The interdisciplinary experience at Duke goes beyond the classroom and laboratory. Duke faculty work to translate discoveries into new products, industries and jobs, and to share insights with legislators and others involved in public policy. Duke students have many opportunities to take their knowledge beyond the classroom and apply it in service to society.
Through the establishment of centers, field sites and networks that include NGOs, industry, governmental officials and other decision-makers, university-wide institutes, initiatives and centers have expanded the number of platforms from which Duke faculty members can have an impact beyond academia.
Here are just a few examples of how Duke undergraduates, graduate students and faculty are taking an interdisciplinary approach to societal challenges:
As an undergraduate, Ray Li joined a Bass Connections team that investigated alternative curricula to better serve students from disadvantaged backgrounds in North Carolina. “We spanned many academic disciplines from public policy to computer science to neuroscience,” he says. Thirty schools are now using the team’s curriculum.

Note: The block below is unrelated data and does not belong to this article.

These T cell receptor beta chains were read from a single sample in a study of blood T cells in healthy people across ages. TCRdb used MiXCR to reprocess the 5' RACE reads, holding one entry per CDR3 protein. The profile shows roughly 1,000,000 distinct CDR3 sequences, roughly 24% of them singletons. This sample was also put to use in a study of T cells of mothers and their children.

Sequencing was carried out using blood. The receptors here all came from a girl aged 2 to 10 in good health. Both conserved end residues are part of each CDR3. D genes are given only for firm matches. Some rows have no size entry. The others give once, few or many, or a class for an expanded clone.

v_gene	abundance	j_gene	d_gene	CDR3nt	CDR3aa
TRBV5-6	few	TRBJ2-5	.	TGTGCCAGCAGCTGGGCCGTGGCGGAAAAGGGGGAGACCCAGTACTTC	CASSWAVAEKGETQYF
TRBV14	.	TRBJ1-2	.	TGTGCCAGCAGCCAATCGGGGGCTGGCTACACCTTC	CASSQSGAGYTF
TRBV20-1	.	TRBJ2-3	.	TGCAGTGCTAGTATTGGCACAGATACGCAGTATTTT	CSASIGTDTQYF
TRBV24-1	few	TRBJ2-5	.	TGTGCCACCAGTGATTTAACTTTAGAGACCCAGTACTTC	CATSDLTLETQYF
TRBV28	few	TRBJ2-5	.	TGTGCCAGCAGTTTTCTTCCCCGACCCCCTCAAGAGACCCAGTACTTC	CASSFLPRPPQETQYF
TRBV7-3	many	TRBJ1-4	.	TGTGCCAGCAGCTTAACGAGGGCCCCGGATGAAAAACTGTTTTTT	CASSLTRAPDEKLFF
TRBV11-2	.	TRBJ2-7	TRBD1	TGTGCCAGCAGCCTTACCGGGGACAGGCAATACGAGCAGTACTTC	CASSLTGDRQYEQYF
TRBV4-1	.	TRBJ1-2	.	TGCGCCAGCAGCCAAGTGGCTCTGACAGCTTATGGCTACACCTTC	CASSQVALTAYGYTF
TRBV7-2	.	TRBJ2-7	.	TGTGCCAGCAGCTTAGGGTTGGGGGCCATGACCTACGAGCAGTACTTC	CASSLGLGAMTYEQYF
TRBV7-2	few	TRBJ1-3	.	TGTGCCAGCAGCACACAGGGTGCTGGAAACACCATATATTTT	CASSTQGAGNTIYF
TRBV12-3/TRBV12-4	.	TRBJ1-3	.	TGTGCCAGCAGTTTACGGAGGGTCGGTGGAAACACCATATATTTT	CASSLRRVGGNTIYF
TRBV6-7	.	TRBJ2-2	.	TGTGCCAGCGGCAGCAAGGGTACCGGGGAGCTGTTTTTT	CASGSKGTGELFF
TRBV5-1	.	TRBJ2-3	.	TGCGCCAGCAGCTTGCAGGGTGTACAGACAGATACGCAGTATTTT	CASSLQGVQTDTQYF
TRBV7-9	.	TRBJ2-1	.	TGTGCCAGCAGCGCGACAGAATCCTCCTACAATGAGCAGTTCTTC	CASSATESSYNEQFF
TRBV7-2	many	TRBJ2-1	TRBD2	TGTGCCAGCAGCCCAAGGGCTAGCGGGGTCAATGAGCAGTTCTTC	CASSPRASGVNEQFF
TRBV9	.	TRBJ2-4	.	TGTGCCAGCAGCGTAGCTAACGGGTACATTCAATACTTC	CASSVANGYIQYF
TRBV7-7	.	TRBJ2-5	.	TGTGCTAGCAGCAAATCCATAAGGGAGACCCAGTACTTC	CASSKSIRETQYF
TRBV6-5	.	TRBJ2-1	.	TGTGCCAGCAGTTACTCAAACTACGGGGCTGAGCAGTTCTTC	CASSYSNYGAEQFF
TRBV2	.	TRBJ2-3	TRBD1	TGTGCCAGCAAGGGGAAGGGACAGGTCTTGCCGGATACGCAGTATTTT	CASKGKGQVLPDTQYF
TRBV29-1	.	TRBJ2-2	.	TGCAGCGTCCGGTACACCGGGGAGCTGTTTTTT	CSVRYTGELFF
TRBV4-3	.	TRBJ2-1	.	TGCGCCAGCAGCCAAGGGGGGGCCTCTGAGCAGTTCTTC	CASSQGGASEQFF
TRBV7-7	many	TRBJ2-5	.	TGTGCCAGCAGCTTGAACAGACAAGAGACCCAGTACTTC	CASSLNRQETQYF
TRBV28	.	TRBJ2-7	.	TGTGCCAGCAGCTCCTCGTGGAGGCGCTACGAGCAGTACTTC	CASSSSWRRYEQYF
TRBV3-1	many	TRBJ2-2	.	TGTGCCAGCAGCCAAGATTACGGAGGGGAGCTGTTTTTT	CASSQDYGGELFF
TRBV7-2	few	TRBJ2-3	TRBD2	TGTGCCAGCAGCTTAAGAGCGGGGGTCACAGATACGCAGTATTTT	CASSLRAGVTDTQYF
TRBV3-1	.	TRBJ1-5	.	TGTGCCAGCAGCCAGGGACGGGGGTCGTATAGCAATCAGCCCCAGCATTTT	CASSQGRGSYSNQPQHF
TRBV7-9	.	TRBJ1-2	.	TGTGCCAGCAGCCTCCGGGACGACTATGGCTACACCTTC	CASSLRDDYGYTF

“I chose Duke because I knew I would receive excellent training in health research and have the opportunity to collaborate with scholars from a variety of disciplines,” says Courtney Caiola, a PhD student in Nursing. She worked on an interdisciplinary research project in Bangladesh to increase health workers’ usage of chlorhexidine, a low-cost intervention to reduce neonatal mortality.
Professor Subhrendu Pattanayak has appointments in the Sanford School of Public Policy, Nicholas School of the Environment, Duke Global Health Institute and Trinity College of Arts & Sciences. As part of the interdisciplinary Duke Household Energy & Health Initiative, he investigates the links between improved household energy technologies and health and environmental effects in India.